the truthiness of science–revealed

My boyfriend calls me gullible, and he is not wrong. He has me believing things so very, very easily–a list of things that is, in fact, too embarrassing to reveal, because it is true that I am so very gullible. I prefer to think of it as “trusting,” and “filled with the belief that the people around me who love me would not ever lie to me for the sake of comedy because that would just be cold-hearted and cruel,” but he weirdly just will not buy into that world view and I think it’s because of that chip in his head that he told me about.

There are some beliefs I hold that I have never considered myself gullible for believing, though. Stuff like “A poinsettia will kill your cat dead, so do not have one,” and “All the heat goes out the top of your head, so wear a hat!” and “Drinking a lot of water and eating McDonald’s breakfast will fix the night after a whole barrel full of eggnog.” As it turns out, these things are not true, and neither are the truths that so many people had previously held to be so self-evident, that sugar will make you crazy-nutball banging off the walls, and if you eat after, say, 7:00 p.m., you will get very fat and then die, possibly of suicide around the holidays, which is when everyone rushes to knock themselves off, you know.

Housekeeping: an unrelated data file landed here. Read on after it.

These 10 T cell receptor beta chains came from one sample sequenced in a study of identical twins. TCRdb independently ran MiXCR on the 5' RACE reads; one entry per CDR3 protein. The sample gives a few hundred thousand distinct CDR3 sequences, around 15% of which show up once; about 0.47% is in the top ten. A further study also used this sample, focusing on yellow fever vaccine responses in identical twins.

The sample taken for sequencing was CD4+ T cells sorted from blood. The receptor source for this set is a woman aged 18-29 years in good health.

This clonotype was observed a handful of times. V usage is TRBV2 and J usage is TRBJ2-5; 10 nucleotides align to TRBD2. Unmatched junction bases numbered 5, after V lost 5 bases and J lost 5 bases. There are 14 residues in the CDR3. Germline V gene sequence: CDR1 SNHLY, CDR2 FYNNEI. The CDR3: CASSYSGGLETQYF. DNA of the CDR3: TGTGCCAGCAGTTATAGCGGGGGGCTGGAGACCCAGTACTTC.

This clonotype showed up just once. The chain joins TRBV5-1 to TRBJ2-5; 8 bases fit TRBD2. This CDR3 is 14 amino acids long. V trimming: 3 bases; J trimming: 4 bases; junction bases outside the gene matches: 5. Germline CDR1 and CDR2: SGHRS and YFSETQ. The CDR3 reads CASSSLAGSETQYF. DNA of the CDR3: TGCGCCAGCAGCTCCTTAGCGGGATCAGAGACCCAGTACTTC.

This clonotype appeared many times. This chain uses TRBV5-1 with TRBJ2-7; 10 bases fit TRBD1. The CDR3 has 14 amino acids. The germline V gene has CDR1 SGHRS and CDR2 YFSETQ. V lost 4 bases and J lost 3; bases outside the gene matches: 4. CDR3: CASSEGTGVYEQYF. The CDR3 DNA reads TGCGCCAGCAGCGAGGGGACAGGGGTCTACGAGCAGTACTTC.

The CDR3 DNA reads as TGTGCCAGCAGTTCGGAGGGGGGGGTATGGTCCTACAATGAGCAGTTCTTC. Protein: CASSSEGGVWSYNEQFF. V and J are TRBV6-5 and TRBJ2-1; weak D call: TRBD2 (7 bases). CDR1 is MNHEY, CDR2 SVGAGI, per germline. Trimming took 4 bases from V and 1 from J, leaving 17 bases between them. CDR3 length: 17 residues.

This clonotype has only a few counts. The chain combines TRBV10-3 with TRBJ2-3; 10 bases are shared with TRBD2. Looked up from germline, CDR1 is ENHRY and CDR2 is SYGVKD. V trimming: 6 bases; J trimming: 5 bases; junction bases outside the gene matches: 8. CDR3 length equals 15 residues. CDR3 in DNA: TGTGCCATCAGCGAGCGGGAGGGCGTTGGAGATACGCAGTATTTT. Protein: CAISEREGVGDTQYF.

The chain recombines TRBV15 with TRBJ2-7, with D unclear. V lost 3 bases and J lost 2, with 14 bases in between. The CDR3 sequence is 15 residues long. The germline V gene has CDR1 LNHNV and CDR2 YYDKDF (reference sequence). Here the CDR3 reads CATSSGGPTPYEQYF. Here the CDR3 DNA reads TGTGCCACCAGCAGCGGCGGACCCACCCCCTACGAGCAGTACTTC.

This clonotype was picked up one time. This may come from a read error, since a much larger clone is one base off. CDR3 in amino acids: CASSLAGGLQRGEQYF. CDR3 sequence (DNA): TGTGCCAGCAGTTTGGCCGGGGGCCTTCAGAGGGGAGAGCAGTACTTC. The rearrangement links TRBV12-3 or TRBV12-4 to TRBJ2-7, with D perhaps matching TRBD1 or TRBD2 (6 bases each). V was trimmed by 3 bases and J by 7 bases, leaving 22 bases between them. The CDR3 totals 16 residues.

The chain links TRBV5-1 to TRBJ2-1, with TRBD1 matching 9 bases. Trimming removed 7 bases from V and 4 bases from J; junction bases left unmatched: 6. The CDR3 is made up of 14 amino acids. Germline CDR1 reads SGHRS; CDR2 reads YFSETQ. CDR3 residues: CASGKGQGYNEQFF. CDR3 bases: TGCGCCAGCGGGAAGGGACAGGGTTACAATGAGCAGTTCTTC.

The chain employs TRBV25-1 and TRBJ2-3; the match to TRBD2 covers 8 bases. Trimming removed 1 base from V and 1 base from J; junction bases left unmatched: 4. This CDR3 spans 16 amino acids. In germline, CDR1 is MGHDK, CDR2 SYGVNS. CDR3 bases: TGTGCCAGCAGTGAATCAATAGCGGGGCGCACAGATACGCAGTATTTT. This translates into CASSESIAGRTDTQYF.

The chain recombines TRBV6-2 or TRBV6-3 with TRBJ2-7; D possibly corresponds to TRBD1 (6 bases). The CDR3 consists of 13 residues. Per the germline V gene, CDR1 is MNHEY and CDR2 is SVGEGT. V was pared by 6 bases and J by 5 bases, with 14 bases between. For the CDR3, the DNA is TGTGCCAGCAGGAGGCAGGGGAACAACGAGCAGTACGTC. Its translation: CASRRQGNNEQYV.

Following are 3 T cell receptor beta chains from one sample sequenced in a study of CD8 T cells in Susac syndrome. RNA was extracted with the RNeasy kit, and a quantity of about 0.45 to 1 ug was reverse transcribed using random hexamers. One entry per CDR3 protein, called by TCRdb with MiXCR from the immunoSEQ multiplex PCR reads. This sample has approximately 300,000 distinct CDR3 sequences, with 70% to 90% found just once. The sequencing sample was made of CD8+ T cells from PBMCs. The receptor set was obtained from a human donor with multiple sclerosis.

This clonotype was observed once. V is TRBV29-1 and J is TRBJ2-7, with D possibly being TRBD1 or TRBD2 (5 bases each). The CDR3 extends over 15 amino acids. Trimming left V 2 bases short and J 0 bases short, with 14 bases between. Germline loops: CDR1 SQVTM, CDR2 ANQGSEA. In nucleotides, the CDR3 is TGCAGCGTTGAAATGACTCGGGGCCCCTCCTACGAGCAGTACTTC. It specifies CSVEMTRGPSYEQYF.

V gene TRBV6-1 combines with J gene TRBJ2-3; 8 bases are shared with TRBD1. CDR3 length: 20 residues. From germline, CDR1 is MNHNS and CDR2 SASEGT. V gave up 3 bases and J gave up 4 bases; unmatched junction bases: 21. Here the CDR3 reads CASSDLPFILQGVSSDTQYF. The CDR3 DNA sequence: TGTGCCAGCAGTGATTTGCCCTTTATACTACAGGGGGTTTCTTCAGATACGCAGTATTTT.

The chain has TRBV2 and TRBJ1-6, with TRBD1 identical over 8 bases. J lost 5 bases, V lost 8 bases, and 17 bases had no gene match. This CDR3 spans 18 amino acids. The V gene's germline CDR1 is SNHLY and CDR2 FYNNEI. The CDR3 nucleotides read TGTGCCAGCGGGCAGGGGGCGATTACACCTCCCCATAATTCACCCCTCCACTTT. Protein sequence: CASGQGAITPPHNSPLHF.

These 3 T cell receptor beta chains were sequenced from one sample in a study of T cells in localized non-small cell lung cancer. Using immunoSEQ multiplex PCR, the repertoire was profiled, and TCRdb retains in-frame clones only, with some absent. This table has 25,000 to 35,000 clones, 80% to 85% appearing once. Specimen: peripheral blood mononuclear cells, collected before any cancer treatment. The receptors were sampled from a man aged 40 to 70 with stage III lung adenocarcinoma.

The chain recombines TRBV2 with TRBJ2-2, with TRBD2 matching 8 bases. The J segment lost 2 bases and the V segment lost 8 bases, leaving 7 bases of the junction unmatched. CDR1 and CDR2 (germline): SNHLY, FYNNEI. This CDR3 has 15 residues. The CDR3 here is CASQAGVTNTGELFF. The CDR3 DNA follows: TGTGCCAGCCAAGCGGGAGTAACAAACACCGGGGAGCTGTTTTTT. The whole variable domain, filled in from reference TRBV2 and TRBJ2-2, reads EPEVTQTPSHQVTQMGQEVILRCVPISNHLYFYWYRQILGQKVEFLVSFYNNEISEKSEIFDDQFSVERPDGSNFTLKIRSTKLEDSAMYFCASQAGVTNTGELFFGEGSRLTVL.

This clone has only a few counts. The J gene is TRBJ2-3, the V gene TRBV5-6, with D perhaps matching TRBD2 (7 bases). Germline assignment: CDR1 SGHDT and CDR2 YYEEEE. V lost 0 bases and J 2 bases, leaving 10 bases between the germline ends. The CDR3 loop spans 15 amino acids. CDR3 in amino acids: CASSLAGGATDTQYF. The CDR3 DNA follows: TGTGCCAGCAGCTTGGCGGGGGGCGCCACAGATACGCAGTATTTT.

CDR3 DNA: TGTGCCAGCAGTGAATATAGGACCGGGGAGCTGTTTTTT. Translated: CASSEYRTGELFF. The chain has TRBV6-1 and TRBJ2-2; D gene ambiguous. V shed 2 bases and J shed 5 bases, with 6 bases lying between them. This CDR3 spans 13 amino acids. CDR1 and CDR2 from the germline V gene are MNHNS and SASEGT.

They’re the “they say” kinds of truths that just seem to be part of the fabric of space time, they are so self-evident and absolutely incontrovertible, but scientists–and you know how much we love science–from the Indiana University School of Medicine say that we are all crazy and really, what were we thinking? These are not true facts after all!

I guess it just all seems so reasonable, you know? And most people like to consider themselves to be reasonable and to have an excellent sense of humor, both of which are often not true. I mean, pointsettas are red, and that means danger. You are going to bed instead of staying up to be active, so of course those calories you eat are going to stick around. The forced cheeriness of the holidays are enough to drive anyone off a cliff, or to eat an entire poinsettia. Right? Totally.

I wonder how many things I believe that I have plucked from thin air–not just the stuff my terribly mean boyfriend tells me, not just science facts and bits of trivia floating around left over from middle school, but my beliefs, the core of who I consider myself to be, the chewy nougat center of the person I consider myself to be. Can I back myself up with facts and data? And should I have to? Or can I just keep religiously avoiding going outside with wet hair?

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